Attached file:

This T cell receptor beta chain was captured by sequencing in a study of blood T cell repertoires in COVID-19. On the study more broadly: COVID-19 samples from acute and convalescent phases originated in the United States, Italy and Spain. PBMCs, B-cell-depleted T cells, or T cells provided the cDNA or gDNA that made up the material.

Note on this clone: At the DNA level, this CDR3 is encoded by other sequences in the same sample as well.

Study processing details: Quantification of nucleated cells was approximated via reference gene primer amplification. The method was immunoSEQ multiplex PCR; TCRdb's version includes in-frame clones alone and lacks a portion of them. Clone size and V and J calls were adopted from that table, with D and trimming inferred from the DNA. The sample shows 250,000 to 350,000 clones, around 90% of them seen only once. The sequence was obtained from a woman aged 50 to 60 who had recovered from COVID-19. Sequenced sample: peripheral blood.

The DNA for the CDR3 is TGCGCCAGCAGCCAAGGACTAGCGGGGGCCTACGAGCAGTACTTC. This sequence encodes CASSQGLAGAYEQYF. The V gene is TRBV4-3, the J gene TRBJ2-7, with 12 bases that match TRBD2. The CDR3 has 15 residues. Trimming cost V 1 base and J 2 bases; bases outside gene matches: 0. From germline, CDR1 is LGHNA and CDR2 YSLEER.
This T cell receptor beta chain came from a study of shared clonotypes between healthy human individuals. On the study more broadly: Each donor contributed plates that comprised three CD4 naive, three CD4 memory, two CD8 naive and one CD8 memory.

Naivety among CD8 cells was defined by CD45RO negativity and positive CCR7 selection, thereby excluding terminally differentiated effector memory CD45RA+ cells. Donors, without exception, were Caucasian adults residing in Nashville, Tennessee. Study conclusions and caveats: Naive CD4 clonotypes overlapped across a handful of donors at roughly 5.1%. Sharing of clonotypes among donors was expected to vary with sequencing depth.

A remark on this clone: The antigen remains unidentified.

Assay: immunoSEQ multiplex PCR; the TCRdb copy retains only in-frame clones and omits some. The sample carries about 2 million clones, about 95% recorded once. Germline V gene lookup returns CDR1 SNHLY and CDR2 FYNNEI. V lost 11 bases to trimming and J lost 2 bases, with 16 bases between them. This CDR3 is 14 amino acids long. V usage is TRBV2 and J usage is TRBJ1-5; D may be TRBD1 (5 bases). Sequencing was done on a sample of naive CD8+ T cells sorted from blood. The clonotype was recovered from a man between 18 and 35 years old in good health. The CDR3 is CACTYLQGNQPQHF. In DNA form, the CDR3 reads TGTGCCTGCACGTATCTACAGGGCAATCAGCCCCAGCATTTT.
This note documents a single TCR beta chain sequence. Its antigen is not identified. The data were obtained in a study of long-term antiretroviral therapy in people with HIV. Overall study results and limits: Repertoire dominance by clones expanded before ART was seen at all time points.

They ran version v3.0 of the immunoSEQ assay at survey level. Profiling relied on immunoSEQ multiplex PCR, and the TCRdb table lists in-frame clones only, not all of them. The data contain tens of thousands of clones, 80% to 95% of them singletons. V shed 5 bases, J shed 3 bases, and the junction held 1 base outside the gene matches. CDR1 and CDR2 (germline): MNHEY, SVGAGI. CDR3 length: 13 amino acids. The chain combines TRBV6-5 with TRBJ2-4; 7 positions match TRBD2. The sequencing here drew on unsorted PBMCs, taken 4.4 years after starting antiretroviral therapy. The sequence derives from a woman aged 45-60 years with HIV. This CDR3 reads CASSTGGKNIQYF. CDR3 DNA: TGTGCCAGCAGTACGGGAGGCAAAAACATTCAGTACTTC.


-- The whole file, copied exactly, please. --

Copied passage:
This T cell receptor beta chain was captured by sequencing in a study of blood T cell repertoires in COVID-19. On the study more broadly: COVID-19 samples from acute and convalescent phases originated in the United States, Italy and Spain. PBMCs, B-cell-depleted T cells, or T cells provided the cDNA or gDNA that made up the material.

Note on this clone: At the DNA level, this CDR3 is encoded by other sequences in the same sample as well.

Study processing details: Quantification of nucleated cells was approximated via reference gene primer amplification. The method was immunoSEQ multiplex PCR; TCRdb's version includes in-frame clones alone and lacks a portion of them. Clone size and V and J calls were adopted from that table, with D and trimming inferred from the DNA. The sample shows 250,000 to 350,000 clones, around 90% of them seen only once. The sequence was obtained from a woman aged 50 to 60 who had recovered from COVID-19. Sequenced sample: peripheral blood.

The DNA for the CDR3 is TGCGCCAGCAGCCAAGGACTAGCGGGGGCCTACGAGCAGTACTTC. This sequence encodes CASSQGLAGAYEQYF. The V gene is TRBV4-3, the J gene TRBJ2-7, with 12 bases that match TRBD2. The CDR3 has 15 residues. Trimming cost V 1 base and J 2 bases; bases outside gene matches: 0. From germline, CDR1 is LGHNA and CDR2 YSLEER.
This T cell receptor beta chain came from a study of shared clonotypes between healthy human individuals. On the study more broadly: Each donor contributed plates that comprised three CD4 naive, three CD4 memory, two CD8 naive and one CD8 memory.

Naivety among CD8 cells was defined by CD45RO negativity and positive CCR7 selection, thereby excluding terminally differentiated effector memory CD45RA+ cells. Donors, without exception, were Caucasian adults residing in Nashville, Tennessee. Study conclusions and caveats: Naive CD4 clonotypes overlapped across a handful of donors at roughly 5.1%. Sharing of clonotypes among donors was expected to vary with sequencing depth.

A remark on this clone: The antigen remains unidentified.

Assay: immunoSEQ multiplex PCR; the TCRdb copy retains only in-frame clones and omits some. The sample carries about 2 million clones, about 95% recorded once. Germline V gene lookup returns CDR1 SNHLY and CDR2 FYNNEI. V lost 11 bases to trimming and J lost 2 bases, with 16 bases between them. This CDR3 is 14 amino acids long. V usage is TRBV2 and J usage is TRBJ1-5; D may be TRBD1 (5 bases). Sequencing was done on a sample of naive CD8+ T cells sorted from blood. The clonotype was recovered from a man between 18 and 35 years old in good health. The CDR3 is CACTYLQGNQPQHF. In DNA form, the CDR3 reads TGTGCCTGCACGTATCTACAGGGCAATCAGCCCCAGCATTTT.
This note documents a single TCR beta chain sequence. Its antigen is not identified. The data were obtained in a study of long-term antiretroviral therapy in people with HIV. Overall study results and limits: Repertoire dominance by clones expanded before ART was seen at all time points.

They ran version v3.0 of the immunoSEQ assay at survey level. Profiling relied on immunoSEQ multiplex PCR, and the TCRdb table lists in-frame clones only, not all of them. The data contain tens of thousands of clones, 80% to 95% of them singletons. V shed 5 bases, J shed 3 bases, and the junction held 1 base outside the gene matches. CDR1 and CDR2 (germline): MNHEY, SVGAGI. CDR3 length: 13 amino acids. The chain combines TRBV6-5 with TRBJ2-4; 7 positions match TRBD2. The sequencing here drew on unsorted PBMCs, taken 4.4 years after starting antiretroviral therapy. The sequence derives from a woman aged 45-60 years with HIV. This CDR3 reads CASSTGGKNIQYF. CDR3 DNA: TGTGCCAGCAGTACGGGAGGCAAAAACATTCAGTACTTC.